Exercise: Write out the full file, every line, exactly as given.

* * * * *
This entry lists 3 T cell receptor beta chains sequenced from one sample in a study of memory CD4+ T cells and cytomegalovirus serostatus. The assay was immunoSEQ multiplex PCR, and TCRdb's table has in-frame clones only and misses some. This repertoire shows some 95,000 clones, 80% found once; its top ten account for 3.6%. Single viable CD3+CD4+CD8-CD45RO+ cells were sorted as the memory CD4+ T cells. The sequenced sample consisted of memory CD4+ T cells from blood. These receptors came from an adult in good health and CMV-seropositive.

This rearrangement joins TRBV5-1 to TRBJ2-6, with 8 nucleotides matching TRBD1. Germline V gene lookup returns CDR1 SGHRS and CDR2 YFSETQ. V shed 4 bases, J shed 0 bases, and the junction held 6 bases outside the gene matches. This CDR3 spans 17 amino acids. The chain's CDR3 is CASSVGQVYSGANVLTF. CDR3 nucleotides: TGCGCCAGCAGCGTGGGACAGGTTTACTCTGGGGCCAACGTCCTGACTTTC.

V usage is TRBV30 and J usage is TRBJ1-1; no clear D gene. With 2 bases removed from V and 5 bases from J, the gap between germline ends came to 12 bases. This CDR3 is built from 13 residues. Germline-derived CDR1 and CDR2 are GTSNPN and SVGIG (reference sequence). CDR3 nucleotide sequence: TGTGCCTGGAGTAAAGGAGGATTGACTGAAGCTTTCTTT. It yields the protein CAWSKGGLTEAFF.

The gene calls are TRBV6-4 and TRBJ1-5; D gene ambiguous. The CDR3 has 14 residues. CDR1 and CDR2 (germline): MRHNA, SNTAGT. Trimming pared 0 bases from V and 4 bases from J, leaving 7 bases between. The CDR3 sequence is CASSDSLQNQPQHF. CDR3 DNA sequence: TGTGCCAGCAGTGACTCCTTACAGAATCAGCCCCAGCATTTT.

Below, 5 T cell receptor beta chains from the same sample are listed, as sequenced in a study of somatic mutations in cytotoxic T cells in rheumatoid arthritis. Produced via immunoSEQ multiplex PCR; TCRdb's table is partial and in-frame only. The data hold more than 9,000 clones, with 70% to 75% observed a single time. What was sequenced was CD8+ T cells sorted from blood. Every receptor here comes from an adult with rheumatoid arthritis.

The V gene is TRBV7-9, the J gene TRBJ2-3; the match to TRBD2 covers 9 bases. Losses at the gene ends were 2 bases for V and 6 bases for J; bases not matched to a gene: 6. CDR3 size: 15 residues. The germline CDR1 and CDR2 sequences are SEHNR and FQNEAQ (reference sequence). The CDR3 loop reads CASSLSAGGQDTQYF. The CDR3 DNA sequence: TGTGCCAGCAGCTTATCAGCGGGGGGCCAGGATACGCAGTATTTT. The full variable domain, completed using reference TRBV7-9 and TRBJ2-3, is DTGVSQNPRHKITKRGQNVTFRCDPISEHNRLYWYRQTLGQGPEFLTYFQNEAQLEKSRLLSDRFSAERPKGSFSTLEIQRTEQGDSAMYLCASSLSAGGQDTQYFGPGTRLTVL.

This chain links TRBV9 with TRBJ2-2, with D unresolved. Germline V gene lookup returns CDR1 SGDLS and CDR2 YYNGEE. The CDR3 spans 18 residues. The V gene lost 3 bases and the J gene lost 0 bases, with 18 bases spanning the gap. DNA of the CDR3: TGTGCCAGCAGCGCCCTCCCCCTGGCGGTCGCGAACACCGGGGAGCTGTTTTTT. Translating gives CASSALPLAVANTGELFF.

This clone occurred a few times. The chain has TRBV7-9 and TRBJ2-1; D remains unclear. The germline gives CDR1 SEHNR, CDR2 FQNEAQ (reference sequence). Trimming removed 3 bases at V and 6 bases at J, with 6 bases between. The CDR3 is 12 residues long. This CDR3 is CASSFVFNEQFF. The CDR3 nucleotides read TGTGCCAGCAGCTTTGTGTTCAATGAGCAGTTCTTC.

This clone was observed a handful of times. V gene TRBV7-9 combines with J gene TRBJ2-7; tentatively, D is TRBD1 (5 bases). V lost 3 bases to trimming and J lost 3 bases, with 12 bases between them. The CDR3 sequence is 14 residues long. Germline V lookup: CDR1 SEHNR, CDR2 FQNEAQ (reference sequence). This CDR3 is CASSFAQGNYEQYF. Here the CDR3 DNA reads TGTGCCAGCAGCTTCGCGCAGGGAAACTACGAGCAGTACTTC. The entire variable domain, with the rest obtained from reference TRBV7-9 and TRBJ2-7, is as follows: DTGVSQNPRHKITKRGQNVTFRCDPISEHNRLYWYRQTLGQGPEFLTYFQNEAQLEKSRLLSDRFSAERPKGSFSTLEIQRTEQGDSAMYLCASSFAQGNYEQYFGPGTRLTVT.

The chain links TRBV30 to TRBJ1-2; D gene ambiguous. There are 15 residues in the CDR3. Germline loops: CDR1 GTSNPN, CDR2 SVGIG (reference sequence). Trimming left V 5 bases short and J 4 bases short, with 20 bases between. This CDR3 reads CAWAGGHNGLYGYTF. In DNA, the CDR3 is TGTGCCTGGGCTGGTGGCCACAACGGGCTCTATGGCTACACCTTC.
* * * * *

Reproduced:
This entry lists 3 T cell receptor beta chains sequenced from one sample in a study of memory CD4+ T cells and cytomegalovirus serostatus. The assay was immunoSEQ multiplex PCR, and TCRdb's table has in-frame clones only and misses some. This repertoire shows some 95,000 clones, 80% found once; its top ten account for 3.6%. Single viable CD3+CD4+CD8-CD45RO+ cells were sorted as the memory CD4+ T cells. The sequenced sample consisted of memory CD4+ T cells from blood. These receptors came from an adult in good health and CMV-seropositive.

This rearrangement joins TRBV5-1 to TRBJ2-6, with 8 nucleotides matching TRBD1. Germline V gene lookup returns CDR1 SGHRS and CDR2 YFSETQ. V shed 4 bases, J shed 0 bases, and the junction held 6 bases outside the gene matches. This CDR3 spans 17 amino acids. The chain's CDR3 is CASSVGQVYSGANVLTF. CDR3 nucleotides: TGCGCCAGCAGCGTGGGACAGGTTTACTCTGGGGCCAACGTCCTGACTTTC.

V usage is TRBV30 and J usage is TRBJ1-1; no clear D gene. With 2 bases removed from V and 5 bases from J, the gap between germline ends came to 12 bases. This CDR3 is built from 13 residues. Germline-derived CDR1 and CDR2 are GTSNPN and SVGIG (reference sequence). CDR3 nucleotide sequence: TGTGCCTGGAGTAAAGGAGGATTGACTGAAGCTTTCTTT. It yields the protein CAWSKGGLTEAFF.

The gene calls are TRBV6-4 and TRBJ1-5; D gene ambiguous. The CDR3 has 14 residues. CDR1 and CDR2 (germline): MRHNA, SNTAGT. Trimming pared 0 bases from V and 4 bases from J, leaving 7 bases between. The CDR3 sequence is CASSDSLQNQPQHF. CDR3 DNA sequence: TGTGCCAGCAGTGACTCCTTACAGAATCAGCCCCAGCATTTT.

Below, 5 T cell receptor beta chains from the same sample are listed, as sequenced in a study of somatic mutations in cytotoxic T cells in rheumatoid arthritis. Produced via immunoSEQ multiplex PCR; TCRdb's table is partial and in-frame only. The data hold more than 9,000 clones, with 70% to 75% observed a single time. What was sequenced was CD8+ T cells sorted from blood. Every receptor here comes from an adult with rheumatoid arthritis.

The V gene is TRBV7-9, the J gene TRBJ2-3; the match to TRBD2 covers 9 bases. Losses at the gene ends were 2 bases for V and 6 bases for J; bases not matched to a gene: 6. CDR3 size: 15 residues. The germline CDR1 and CDR2 sequences are SEHNR and FQNEAQ (reference sequence). The CDR3 loop reads CASSLSAGGQDTQYF. The CDR3 DNA sequence: TGTGCCAGCAGCTTATCAGCGGGGGGCCAGGATACGCAGTATTTT. The full variable domain, completed using reference TRBV7-9 and TRBJ2-3, is DTGVSQNPRHKITKRGQNVTFRCDPISEHNRLYWYRQTLGQGPEFLTYFQNEAQLEKSRLLSDRFSAERPKGSFSTLEIQRTEQGDSAMYLCASSLSAGGQDTQYFGPGTRLTVL.

This chain links TRBV9 with TRBJ2-2, with D unresolved. Germline V gene lookup returns CDR1 SGDLS and CDR2 YYNGEE. The CDR3 spans 18 residues. The V gene lost 3 bases and the J gene lost 0 bases, with 18 bases spanning the gap. DNA of the CDR3: TGTGCCAGCAGCGCCCTCCCCCTGGCGGTCGCGAACACCGGGGAGCTGTTTTTT. Translating gives CASSALPLAVANTGELFF.

This clone occurred a few times. The chain has TRBV7-9 and TRBJ2-1; D remains unclear. The germline gives CDR1 SEHNR, CDR2 FQNEAQ (reference sequence). Trimming removed 3 bases at V and 6 bases at J, with 6 bases between. The CDR3 is 12 residues long. This CDR3 is CASSFVFNEQFF. The CDR3 nucleotides read TGTGCCAGCAGCTTTGTGTTCAATGAGCAGTTCTTC.

This clone was observed a handful of times. V gene TRBV7-9 combines with J gene TRBJ2-7; tentatively, D is TRBD1 (5 bases). V lost 3 bases to trimming and J lost 3 bases, with 12 bases between them. The CDR3 sequence is 14 residues long. Germline V lookup: CDR1 SEHNR, CDR2 FQNEAQ (reference sequence). This CDR3 is CASSFAQGNYEQYF. Here the CDR3 DNA reads TGTGCCAGCAGCTTCGCGCAGGGAAACTACGAGCAGTACTTC. The entire variable domain, with the rest obtained from reference TRBV7-9 and TRBJ2-7, is as follows: DTGVSQNPRHKITKRGQNVTFRCDPISEHNRLYWYRQTLGQGPEFLTYFQNEAQLEKSRLLSDRFSAERPKGSFSTLEIQRTEQGDSAMYLCASSFAQGNYEQYFGPGTRLTVT.

The chain links TRBV30 to TRBJ1-2; D gene ambiguous. There are 15 residues in the CDR3. Germline loops: CDR1 GTSNPN, CDR2 SVGIG (reference sequence). Trimming left V 5 bases short and J 4 bases short, with 20 bases between. This CDR3 reads CAWAGGHNGLYGYTF. In DNA, the CDR3 is TGTGCCTGGGCTGGTGGCCACAACGGGCTCTATGGCTACACCTTC.